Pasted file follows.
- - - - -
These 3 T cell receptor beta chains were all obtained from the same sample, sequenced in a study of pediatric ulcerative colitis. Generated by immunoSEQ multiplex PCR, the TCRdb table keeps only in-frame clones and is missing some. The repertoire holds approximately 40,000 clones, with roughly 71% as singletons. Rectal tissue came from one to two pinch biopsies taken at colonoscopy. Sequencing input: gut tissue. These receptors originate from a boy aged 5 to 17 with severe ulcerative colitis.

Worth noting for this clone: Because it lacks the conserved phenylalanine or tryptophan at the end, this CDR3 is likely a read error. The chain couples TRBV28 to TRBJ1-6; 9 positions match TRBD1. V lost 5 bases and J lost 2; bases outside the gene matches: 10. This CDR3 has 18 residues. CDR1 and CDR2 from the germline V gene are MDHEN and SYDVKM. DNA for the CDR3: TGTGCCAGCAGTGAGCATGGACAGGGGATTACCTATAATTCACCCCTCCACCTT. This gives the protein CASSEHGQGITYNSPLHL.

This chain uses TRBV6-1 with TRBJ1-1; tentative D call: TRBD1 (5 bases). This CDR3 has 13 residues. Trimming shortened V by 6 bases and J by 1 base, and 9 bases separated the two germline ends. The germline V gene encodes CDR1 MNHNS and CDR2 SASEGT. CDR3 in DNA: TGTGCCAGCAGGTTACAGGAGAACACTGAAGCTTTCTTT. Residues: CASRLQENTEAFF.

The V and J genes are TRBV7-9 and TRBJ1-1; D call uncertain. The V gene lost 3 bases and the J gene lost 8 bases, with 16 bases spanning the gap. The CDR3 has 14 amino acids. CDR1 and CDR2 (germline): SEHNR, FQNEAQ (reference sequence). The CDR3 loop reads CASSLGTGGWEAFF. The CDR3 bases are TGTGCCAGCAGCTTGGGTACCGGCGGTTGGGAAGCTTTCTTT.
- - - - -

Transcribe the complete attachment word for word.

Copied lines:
These 3 T cell receptor beta chains were all obtained from the same sample, sequenced in a study of pediatric ulcerative colitis. Generated by immunoSEQ multiplex PCR, the TCRdb table keeps only in-frame clones and is missing some. The repertoire holds approximately 40,000 clones, with roughly 71% as singletons. Rectal tissue came from one to two pinch biopsies taken at colonoscopy. Sequencing input: gut tissue. These receptors originate from a boy aged 5 to 17 with severe ulcerative colitis.

Worth noting for this clone: Because it lacks the conserved phenylalanine or tryptophan at the end, this CDR3 is likely a read error. The chain couples TRBV28 to TRBJ1-6; 9 positions match TRBD1. V lost 5 bases and J lost 2; bases outside the gene matches: 10. This CDR3 has 18 residues. CDR1 and CDR2 from the germline V gene are MDHEN and SYDVKM. DNA for the CDR3: TGTGCCAGCAGTGAGCATGGACAGGGGATTACCTATAATTCACCCCTCCACCTT. This gives the protein CASSEHGQGITYNSPLHL.

This chain uses TRBV6-1 with TRBJ1-1; tentative D call: TRBD1 (5 bases). This CDR3 has 13 residues. Trimming shortened V by 6 bases and J by 1 base, and 9 bases separated the two germline ends. The germline V gene encodes CDR1 MNHNS and CDR2 SASEGT. CDR3 in DNA: TGTGCCAGCAGGTTACAGGAGAACACTGAAGCTTTCTTT. Residues: CASRLQENTEAFF.

The V and J genes are TRBV7-9 and TRBJ1-1; D call uncertain. The V gene lost 3 bases and the J gene lost 8 bases, with 16 bases spanning the gap. The CDR3 has 14 amino acids. CDR1 and CDR2 (germline): SEHNR, FQNEAQ (reference sequence). The CDR3 loop reads CASSLGTGGWEAFF. The CDR3 bases are TGTGCCAGCAGCTTGGGTACCGGCGGTTGGGAAGCTTTCTTT.